Ad Networks Abound for Mobile/Digital Editions—But Can Smaller Publishers Play, Too?
Direct sales continue to dominate mobile apps.
There seems to be almost no end to the number of mobile ad networks popping up, such as Jumptap, Millenial Media and Quattro. Apple offers its own ad network in iAd, which serves ads to the iPhone and iPad (with publishers getting a 60 percent cut and Apple keeping 40 percent).
Increasingly, digital magazine vendors are getting into the act, offering either their own networks or solutions that pull ads from third-party networks. Zinio offers the ZSPAN Network that serves up ads to publishers within its Unity platform, while iMirus offers a Dynamic Ads solution that services publishers in three ways: pulling ads from the publisher’s site and placing them into digital editions; publishers uploading ads directly into digital editions; or pulling ads from ad networks and placing them in digital editions. iMirus recently launched a mobile platform and will roll out an ad network to support it.
But by their nature, ad networks work best with high volume sites, often leaving smaller publishers out in the cold. “Most of our clients are in the b-to-b and association world,” says iMirus president and CEO Chris Riggs, who estimates that about 6 percent of the iMirus client base is taking advantage of the Dynamic Ads solution. “The audiences are very loyal and very targeted but they don’t have the numbers of large consumer titles. Without having a large circulation, it’s difficult to generate a lot of CPM revenue.”
Digital edition vendor Yudu will debut its own ad network solution in September that will focus on delivering on rich media ads and video spots to smartphones and tablets. Anticipated CPMs range from $10 to $40, with video ads averaging about $30 CPM. Still, Yudu CEO Richard Stephenson cautions publishers to manage their expectations with ad networks. “You have to be careful about getting euphoric about what these can do for publishers,” he says. “Ad networks work best on high traffic Web sites. The problem with a lot of the digital edition marketplace is that these are niche areas. We do have one client that got 1.8 million views on one issue but that’s a rare event. Most are in the range of 20,000 views. We’ve been frank with people who want to work with us but have circulation that may not get yield the payback they want.”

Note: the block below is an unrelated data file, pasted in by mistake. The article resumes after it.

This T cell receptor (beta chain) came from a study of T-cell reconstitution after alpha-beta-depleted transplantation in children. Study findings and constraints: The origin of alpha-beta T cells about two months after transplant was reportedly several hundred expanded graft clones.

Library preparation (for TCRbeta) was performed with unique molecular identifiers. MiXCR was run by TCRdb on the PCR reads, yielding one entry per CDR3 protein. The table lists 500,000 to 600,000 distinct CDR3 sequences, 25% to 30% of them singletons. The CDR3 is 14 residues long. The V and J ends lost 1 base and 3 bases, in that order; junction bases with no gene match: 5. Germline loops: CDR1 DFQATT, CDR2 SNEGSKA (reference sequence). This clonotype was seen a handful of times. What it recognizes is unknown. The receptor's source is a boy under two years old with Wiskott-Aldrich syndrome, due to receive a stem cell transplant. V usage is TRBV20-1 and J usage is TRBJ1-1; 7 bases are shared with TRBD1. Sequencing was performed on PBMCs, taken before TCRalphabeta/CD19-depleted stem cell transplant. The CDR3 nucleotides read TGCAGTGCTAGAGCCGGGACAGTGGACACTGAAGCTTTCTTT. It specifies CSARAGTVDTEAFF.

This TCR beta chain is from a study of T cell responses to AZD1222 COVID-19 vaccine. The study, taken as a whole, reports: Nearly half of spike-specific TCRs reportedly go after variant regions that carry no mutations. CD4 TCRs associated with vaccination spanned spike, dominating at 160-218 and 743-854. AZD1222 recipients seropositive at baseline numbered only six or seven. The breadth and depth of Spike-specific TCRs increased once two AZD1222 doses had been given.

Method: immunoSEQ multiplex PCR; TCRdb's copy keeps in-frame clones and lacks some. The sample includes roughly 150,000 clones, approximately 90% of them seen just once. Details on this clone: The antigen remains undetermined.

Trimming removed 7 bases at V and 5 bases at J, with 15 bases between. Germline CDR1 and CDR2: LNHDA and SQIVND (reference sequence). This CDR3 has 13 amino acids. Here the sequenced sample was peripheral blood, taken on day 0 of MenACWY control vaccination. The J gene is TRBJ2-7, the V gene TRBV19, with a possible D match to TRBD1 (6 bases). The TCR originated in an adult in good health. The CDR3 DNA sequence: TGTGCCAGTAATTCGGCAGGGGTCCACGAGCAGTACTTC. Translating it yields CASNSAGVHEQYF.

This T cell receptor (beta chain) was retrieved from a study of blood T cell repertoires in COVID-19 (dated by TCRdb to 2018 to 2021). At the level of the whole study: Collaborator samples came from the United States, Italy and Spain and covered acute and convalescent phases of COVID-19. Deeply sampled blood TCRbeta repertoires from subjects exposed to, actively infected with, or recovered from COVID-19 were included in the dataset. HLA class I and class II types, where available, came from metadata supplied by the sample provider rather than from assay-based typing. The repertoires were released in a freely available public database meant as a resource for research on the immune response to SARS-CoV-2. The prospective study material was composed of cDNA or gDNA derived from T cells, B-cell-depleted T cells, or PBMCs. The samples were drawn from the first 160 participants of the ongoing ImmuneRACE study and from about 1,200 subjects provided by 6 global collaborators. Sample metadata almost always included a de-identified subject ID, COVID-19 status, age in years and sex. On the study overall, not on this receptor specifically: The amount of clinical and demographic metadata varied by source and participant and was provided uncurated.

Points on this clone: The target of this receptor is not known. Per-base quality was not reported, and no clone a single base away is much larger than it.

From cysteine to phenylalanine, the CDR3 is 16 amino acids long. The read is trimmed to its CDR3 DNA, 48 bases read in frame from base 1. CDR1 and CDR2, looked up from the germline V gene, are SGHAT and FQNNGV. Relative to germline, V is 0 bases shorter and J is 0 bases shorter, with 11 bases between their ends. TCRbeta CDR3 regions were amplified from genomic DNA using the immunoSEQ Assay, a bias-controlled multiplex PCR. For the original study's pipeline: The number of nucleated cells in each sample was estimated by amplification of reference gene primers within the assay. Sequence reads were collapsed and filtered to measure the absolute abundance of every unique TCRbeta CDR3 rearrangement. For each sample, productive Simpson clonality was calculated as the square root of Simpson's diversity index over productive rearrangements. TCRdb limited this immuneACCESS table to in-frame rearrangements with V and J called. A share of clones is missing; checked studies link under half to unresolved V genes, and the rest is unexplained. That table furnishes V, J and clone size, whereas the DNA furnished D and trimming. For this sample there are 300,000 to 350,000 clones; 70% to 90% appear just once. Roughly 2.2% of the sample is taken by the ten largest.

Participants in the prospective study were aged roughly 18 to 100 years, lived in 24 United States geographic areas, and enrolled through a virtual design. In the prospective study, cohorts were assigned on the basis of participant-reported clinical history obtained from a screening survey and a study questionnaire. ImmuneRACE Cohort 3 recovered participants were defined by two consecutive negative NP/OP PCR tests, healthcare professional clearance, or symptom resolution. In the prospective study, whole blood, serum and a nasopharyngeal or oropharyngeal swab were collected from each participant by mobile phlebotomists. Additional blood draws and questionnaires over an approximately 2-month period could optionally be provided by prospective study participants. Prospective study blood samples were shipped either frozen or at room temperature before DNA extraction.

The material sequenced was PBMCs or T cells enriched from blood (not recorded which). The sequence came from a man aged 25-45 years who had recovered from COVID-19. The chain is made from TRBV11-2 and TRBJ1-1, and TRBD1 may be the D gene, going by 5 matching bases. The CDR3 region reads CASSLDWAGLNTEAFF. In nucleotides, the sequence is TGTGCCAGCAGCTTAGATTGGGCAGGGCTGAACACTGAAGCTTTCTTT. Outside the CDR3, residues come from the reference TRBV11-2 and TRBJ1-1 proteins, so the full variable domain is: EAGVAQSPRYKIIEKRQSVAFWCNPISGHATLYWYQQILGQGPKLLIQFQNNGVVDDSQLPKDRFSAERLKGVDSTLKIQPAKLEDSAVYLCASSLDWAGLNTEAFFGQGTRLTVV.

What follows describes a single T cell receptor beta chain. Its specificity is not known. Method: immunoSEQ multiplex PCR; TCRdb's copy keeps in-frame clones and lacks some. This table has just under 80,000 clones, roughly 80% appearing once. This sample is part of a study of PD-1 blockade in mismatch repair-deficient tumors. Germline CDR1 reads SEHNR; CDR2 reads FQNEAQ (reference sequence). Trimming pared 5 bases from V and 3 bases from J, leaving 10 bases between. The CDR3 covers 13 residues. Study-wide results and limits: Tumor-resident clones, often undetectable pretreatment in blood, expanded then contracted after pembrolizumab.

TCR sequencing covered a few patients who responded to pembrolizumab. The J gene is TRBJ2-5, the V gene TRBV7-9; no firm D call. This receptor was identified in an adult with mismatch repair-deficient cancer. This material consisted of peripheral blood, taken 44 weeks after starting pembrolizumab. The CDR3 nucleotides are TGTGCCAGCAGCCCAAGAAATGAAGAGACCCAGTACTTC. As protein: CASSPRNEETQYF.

Even some larger publishers are more focused on direct sales. Hearst Magazines Digital Media works with mobile ad networks such as the Nokia Media Network but is putting a priority on selling the iPad over other mobile devices. “You have to separate out what we’re doing with iPad editions and other mobile apps,” says senior vice president and general manager Chuck Cordray. “Mobile for us is not fundamentally critical—it’s less than 5 percent of our digital revenue. With the iPad, the demand is coming from the print side, not the digital side. Most of the buys will be made not in an ad network but brand-by-brand sales.”
Cordray does say that Hearst has had a good experience with ad networks selling mobile inventory. “The key is having a partner you can trust,” he adds. “You can verify that by the type of ads being delivered—are you getting quality ads, are you seeing what you need with blocked lists not showing up in those networks?”
Access Intelligence recently began working with iMirus. “We like their capability to integrate digital ads with the online product rather than just present it as an electronic flip product,” says Joe Rosone, vice president and group publisher of the Aviation & Satellite group. “We are looking at networks aggressively and we want to take products to the iPad. It comes down to making sure we’re on top of our game to drive traffic. We’ve made some adjustments with marketers in-house so that every message that leaves our house is an opportunity to drive traffic.”